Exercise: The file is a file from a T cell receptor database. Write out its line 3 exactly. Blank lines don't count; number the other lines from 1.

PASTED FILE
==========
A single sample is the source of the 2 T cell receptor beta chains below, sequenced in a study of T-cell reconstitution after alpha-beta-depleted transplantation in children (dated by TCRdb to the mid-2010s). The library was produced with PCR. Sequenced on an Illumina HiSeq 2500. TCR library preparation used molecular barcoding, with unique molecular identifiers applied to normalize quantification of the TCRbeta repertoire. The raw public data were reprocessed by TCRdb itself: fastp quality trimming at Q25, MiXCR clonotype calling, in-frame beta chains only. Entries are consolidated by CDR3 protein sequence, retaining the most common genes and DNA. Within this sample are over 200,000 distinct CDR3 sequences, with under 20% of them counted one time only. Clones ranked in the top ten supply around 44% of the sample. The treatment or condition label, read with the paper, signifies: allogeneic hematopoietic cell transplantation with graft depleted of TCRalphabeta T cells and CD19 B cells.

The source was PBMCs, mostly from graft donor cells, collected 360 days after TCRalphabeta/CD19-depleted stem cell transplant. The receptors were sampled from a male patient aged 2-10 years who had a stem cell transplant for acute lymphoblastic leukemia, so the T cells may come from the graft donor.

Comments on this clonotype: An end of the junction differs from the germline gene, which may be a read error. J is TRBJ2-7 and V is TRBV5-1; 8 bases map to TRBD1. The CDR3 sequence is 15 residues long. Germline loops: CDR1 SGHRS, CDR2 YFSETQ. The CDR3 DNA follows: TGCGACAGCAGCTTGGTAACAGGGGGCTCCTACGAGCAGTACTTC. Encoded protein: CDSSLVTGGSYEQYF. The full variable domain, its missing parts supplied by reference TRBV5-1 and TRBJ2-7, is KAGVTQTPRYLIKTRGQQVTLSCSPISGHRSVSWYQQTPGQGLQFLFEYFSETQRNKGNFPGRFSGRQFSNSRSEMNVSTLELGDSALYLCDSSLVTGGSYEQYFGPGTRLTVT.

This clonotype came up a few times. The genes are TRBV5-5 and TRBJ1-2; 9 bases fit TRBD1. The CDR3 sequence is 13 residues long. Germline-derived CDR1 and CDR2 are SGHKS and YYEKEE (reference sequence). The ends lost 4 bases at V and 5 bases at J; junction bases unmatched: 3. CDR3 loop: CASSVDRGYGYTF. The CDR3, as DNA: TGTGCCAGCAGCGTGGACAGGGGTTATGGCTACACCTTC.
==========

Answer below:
Comments on this clonotype: An end of the junction differs from the germline gene, which may be a read error. J is TRBJ2-7 and V is TRBV5-1; 8 bases map to TRBD1. The CDR3 sequence is 15 residues long. Germline loops: CDR1 SGHRS, CDR2 YFSETQ. The CDR3 DNA follows: TGCGACAGCAGCTTGGTAACAGGGGGCTCCTACGAGCAGTACTTC. Encoded protein: CDSSLVTGGSYEQYF. The full variable domain, its missing parts supplied by reference TRBV5-1 and TRBJ2-7, is KAGVTQTPRYLIKTRGQQVTLSCSPISGHRSVSWYQQTPGQGLQFLFEYFSETQRNKGNFPGRFSGRQFSNSRSEMNVSTLELGDSALYLCDSSLVTGGSYEQYFGPGTRLTVT.